Mother's Day in Poland, May 26

Mother's Day (Dzien Matki) in Poland is celebrated on the 26th of May. My mother never liked this day because she remembered it first from the time of the war. Germans occupants enforced its celebration in Silesia - as a Muttertag, where my mother grew up. But the first celebration of Mother's Day in Poland took place in 1923 in Krakow, but this feast was not really very popular until the WW II and the years short after the war.

Mother's Day is marked with the special celebrations in schools and kindergardens. Younger children prepare so called "laurki" for their mothers. ( laurka - is a sheet of paper decorated with flowers on which children write their wishes to their mothers). Schools often carry special ceremonies or classes to commemorate Mother's Day.

What was a life of a typical Polish mother during communism? Not easy. Polish mothers had plenty of responsibilities. Majority of women worked professionally - outside of the house. Partly due to the communistic idea that everybody has to work for the wellbeing of the country, partly due to a fact that their husbands salary is not sufficient to secure a wellbeing of the family. Working part-time was never very popular in Poland, so this was not an option.

Besides working outside of the home women took care of the household. They had to buy and prepare food and take care of the children. Polish family is not especially patriarchal and macho type is not that popular therefore some men, husbands and fathers do bear some responsibilities with the family and the household, but still women are usually in charge.

Eating out was not that popular in Poland since it is quite expensive and it is limited usually to the special occasion. Besides, the variety of restaurants was very limited, almost no any ethnic food was offered (except Polish food of course). Preparing food was also more troublesome than in the USA where almost ready dish can be bought in any grocery. But this is changing now, and more partly or fully prepared products are available on the market.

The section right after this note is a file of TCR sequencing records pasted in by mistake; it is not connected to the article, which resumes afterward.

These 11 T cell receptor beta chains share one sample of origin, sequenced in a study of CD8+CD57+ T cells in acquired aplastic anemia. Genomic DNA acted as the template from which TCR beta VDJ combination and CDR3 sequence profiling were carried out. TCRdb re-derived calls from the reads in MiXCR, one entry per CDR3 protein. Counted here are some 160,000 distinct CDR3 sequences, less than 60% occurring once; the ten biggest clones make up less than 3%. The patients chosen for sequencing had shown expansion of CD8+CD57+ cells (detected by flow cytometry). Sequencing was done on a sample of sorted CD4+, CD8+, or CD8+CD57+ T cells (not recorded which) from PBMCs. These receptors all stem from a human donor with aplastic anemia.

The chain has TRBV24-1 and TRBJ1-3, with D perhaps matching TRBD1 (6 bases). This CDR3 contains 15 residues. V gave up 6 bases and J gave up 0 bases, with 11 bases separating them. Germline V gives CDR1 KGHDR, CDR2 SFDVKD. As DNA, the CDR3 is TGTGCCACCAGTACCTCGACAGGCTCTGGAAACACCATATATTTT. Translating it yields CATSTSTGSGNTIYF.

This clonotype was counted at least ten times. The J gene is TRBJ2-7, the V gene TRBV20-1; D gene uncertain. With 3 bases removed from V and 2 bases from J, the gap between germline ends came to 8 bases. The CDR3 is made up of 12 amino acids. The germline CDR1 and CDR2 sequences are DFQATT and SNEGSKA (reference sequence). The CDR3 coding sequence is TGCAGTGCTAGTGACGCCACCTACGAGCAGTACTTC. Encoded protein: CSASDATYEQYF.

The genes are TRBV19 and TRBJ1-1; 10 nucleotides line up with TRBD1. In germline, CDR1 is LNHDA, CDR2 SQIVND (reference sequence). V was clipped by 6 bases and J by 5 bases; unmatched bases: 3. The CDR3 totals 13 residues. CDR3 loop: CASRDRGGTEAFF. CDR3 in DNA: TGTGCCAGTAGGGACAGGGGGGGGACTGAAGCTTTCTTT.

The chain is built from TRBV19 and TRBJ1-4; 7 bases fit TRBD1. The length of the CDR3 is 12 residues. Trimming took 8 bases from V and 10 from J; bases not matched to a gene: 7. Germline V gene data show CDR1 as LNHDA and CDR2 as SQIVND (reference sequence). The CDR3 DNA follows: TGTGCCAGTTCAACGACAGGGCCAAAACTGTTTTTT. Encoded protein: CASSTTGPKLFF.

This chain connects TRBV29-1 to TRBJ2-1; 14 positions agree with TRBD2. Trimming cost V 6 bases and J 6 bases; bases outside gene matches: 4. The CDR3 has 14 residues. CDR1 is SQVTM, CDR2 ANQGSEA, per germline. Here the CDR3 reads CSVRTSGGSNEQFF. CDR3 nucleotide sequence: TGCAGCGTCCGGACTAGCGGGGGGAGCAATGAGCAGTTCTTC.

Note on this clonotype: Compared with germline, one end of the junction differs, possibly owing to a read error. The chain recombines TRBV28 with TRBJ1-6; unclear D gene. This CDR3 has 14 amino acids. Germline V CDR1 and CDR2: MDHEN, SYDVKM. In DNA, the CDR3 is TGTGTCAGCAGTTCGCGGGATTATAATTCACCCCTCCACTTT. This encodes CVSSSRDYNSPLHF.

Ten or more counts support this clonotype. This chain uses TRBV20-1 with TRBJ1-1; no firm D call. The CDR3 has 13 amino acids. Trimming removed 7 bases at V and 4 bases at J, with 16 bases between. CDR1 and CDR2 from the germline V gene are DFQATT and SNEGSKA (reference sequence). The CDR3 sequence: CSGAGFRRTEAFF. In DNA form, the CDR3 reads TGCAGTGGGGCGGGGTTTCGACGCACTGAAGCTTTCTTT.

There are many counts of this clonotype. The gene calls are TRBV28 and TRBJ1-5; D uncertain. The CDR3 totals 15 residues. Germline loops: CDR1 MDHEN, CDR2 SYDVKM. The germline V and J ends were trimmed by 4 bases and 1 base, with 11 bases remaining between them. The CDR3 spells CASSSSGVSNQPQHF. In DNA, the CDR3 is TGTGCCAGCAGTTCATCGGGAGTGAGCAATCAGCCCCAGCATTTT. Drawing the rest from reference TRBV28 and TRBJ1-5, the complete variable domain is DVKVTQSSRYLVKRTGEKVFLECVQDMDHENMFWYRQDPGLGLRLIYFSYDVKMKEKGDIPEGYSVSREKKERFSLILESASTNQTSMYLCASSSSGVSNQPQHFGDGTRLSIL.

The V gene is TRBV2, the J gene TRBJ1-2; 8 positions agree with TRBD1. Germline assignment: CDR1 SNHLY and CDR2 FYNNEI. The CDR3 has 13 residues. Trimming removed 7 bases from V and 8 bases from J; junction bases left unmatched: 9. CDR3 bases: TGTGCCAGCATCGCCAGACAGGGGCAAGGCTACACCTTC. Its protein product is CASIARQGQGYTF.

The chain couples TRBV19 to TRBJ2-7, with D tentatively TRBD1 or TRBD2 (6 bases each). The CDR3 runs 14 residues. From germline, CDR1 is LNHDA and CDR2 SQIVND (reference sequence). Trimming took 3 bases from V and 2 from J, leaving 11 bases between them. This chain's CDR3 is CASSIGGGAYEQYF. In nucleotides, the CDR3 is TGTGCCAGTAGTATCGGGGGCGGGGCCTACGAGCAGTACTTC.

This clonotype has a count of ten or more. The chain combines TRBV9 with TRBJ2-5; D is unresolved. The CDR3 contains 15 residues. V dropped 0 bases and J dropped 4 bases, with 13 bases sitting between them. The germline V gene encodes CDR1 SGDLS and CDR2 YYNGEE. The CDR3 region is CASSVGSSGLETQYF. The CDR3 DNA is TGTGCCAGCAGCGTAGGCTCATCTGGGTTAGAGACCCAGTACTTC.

Especially difficult was time of the economical crisis in late seventies and eighties when there was a constant deficit of food and other products on the market and food even became rationed. We describe this situation in the series of articles food crisis in Poland. In that time women not only had to work and take care of the household but they have to think about how to get food to the table!

Presently Polish mothers have easier life in some aspects - abundant food is available everywhere in the stores. On the other hand the high unemployment rate (almost 20%, read more about it in the article Unemployment in Poland - in Figures ) affected women more than men. It is in part due to a fact that women as mothers are entitled to some social benefits because of their motherhood. Read more about it in the article Unemployment among Women - the Price of Motherhood.

© by Jagoda Urban-Klaehn, May 8, 2004 (article #191)

The Ideas of the Woman Suffrage Movement, 1890-1920
by Aileen S. Kraditor


The most extensive and varied Polish cookbook ever published in English, with over 2,200 recipes in 20 categories, written especially for Americans with American weights, measures and temperatures a book written by Robert Strybel, Maria Strybel , entitled Polish Heritage Cookery

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